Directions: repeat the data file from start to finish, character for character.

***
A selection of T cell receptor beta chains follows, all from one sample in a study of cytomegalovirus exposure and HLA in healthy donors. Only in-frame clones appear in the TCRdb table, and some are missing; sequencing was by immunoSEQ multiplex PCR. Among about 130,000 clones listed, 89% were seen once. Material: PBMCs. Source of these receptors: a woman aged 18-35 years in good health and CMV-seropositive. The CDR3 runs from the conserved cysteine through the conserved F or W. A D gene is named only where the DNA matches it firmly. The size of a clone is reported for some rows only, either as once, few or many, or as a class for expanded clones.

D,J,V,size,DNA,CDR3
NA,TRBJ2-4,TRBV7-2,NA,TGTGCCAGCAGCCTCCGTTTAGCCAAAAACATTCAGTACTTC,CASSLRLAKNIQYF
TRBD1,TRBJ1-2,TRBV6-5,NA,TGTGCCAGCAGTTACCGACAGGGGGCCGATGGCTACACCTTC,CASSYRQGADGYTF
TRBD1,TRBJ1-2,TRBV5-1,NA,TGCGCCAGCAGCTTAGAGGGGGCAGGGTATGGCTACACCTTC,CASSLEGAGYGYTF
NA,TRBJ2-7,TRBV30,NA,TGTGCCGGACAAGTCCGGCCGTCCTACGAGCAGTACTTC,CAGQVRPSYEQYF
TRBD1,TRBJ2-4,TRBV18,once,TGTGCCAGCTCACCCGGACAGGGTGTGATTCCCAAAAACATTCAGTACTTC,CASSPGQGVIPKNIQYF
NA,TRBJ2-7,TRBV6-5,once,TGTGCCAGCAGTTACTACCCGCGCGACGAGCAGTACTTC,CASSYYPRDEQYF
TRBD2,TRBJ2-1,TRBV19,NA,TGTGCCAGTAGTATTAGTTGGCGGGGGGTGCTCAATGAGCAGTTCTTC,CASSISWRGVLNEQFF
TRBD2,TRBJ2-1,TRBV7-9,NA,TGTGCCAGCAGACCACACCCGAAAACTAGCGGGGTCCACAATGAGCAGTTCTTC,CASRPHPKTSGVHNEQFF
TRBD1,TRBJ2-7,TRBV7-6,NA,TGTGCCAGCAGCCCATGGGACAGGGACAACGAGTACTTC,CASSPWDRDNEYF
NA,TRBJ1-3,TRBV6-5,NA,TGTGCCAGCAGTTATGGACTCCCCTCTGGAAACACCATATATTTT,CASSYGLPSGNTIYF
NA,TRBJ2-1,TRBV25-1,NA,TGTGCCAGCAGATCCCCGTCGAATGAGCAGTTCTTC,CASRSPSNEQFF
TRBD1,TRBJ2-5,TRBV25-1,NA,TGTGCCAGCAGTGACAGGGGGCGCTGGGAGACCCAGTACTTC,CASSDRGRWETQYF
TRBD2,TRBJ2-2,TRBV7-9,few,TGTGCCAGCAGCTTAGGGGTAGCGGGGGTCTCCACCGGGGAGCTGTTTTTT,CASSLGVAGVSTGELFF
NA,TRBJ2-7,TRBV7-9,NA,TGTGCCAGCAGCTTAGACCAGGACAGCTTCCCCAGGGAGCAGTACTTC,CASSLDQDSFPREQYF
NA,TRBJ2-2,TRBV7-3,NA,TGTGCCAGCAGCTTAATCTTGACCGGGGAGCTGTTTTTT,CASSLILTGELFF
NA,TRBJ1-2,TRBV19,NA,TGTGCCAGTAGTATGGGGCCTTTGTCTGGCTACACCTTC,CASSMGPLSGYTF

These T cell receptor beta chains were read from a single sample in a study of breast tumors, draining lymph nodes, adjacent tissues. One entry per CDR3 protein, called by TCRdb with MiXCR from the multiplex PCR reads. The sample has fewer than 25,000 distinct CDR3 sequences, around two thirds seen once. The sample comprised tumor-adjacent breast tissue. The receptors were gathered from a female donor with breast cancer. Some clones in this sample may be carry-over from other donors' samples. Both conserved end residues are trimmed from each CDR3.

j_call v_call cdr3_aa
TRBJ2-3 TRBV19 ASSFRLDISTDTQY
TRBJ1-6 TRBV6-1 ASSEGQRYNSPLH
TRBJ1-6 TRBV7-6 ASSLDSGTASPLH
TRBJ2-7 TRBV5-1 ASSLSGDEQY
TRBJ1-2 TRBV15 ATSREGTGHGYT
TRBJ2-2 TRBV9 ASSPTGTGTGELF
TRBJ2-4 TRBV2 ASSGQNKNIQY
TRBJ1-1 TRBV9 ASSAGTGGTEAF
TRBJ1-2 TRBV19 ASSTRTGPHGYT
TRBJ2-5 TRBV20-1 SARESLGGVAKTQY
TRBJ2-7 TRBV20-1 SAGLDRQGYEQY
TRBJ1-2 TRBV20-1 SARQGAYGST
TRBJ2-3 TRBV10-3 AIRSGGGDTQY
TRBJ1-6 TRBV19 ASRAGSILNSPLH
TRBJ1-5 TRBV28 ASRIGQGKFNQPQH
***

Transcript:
A selection of T cell receptor beta chains follows, all from one sample in a study of cytomegalovirus exposure and HLA in healthy donors. Only in-frame clones appear in the TCRdb table, and some are missing; sequencing was by immunoSEQ multiplex PCR. Among about 130,000 clones listed, 89% were seen once. Material: PBMCs. Source of these receptors: a woman aged 18-35 years in good health and CMV-seropositive. The CDR3 runs from the conserved cysteine through the conserved F or W. A D gene is named only where the DNA matches it firmly. The size of a clone is reported for some rows only, either as once, few or many, or as a class for expanded clones.

D,J,V,size,DNA,CDR3
NA,TRBJ2-4,TRBV7-2,NA,TGTGCCAGCAGCCTCCGTTTAGCCAAAAACATTCAGTACTTC,CASSLRLAKNIQYF
TRBD1,TRBJ1-2,TRBV6-5,NA,TGTGCCAGCAGTTACCGACAGGGGGCCGATGGCTACACCTTC,CASSYRQGADGYTF
TRBD1,TRBJ1-2,TRBV5-1,NA,TGCGCCAGCAGCTTAGAGGGGGCAGGGTATGGCTACACCTTC,CASSLEGAGYGYTF
NA,TRBJ2-7,TRBV30,NA,TGTGCCGGACAAGTCCGGCCGTCCTACGAGCAGTACTTC,CAGQVRPSYEQYF
TRBD1,TRBJ2-4,TRBV18,once,TGTGCCAGCTCACCCGGACAGGGTGTGATTCCCAAAAACATTCAGTACTTC,CASSPGQGVIPKNIQYF
NA,TRBJ2-7,TRBV6-5,once,TGTGCCAGCAGTTACTACCCGCGCGACGAGCAGTACTTC,CASSYYPRDEQYF
TRBD2,TRBJ2-1,TRBV19,NA,TGTGCCAGTAGTATTAGTTGGCGGGGGGTGCTCAATGAGCAGTTCTTC,CASSISWRGVLNEQFF
TRBD2,TRBJ2-1,TRBV7-9,NA,TGTGCCAGCAGACCACACCCGAAAACTAGCGGGGTCCACAATGAGCAGTTCTTC,CASRPHPKTSGVHNEQFF
TRBD1,TRBJ2-7,TRBV7-6,NA,TGTGCCAGCAGCCCATGGGACAGGGACAACGAGTACTTC,CASSPWDRDNEYF
NA,TRBJ1-3,TRBV6-5,NA,TGTGCCAGCAGTTATGGACTCCCCTCTGGAAACACCATATATTTT,CASSYGLPSGNTIYF
NA,TRBJ2-1,TRBV25-1,NA,TGTGCCAGCAGATCCCCGTCGAATGAGCAGTTCTTC,CASRSPSNEQFF
TRBD1,TRBJ2-5,TRBV25-1,NA,TGTGCCAGCAGTGACAGGGGGCGCTGGGAGACCCAGTACTTC,CASSDRGRWETQYF
TRBD2,TRBJ2-2,TRBV7-9,few,TGTGCCAGCAGCTTAGGGGTAGCGGGGGTCTCCACCGGGGAGCTGTTTTTT,CASSLGVAGVSTGELFF
NA,TRBJ2-7,TRBV7-9,NA,TGTGCCAGCAGCTTAGACCAGGACAGCTTCCCCAGGGAGCAGTACTTC,CASSLDQDSFPREQYF
NA,TRBJ2-2,TRBV7-3,NA,TGTGCCAGCAGCTTAATCTTGACCGGGGAGCTGTTTTTT,CASSLILTGELFF
NA,TRBJ1-2,TRBV19,NA,TGTGCCAGTAGTATGGGGCCTTTGTCTGGCTACACCTTC,CASSMGPLSGYTF

These T cell receptor beta chains were read from a single sample in a study of breast tumors, draining lymph nodes, adjacent tissues. One entry per CDR3 protein, called by TCRdb with MiXCR from the multiplex PCR reads. The sample has fewer than 25,000 distinct CDR3 sequences, around two thirds seen once. The sample comprised tumor-adjacent breast tissue. The receptors were gathered from a female donor with breast cancer. Some clones in this sample may be carry-over from other donors' samples. Both conserved end residues are trimmed from each CDR3.

j_call v_call cdr3_aa
TRBJ2-3 TRBV19 ASSFRLDISTDTQY
TRBJ1-6 TRBV6-1 ASSEGQRYNSPLH
TRBJ1-6 TRBV7-6 ASSLDSGTASPLH
TRBJ2-7 TRBV5-1 ASSLSGDEQY
TRBJ1-2 TRBV15 ATSREGTGHGYT
TRBJ2-2 TRBV9 ASSPTGTGTGELF
TRBJ2-4 TRBV2 ASSGQNKNIQY
TRBJ1-1 TRBV9 ASSAGTGGTEAF
TRBJ1-2 TRBV19 ASSTRTGPHGYT
TRBJ2-5 TRBV20-1 SARESLGGVAKTQY
TRBJ2-7 TRBV20-1 SAGLDRQGYEQY
TRBJ1-2 TRBV20-1 SARQGAYGST
TRBJ2-3 TRBV10-3 AIRSGGGDTQY
TRBJ1-6 TRBV19 ASRAGSILNSPLH
TRBJ1-5 TRBV28 ASRIGQGKFNQPQH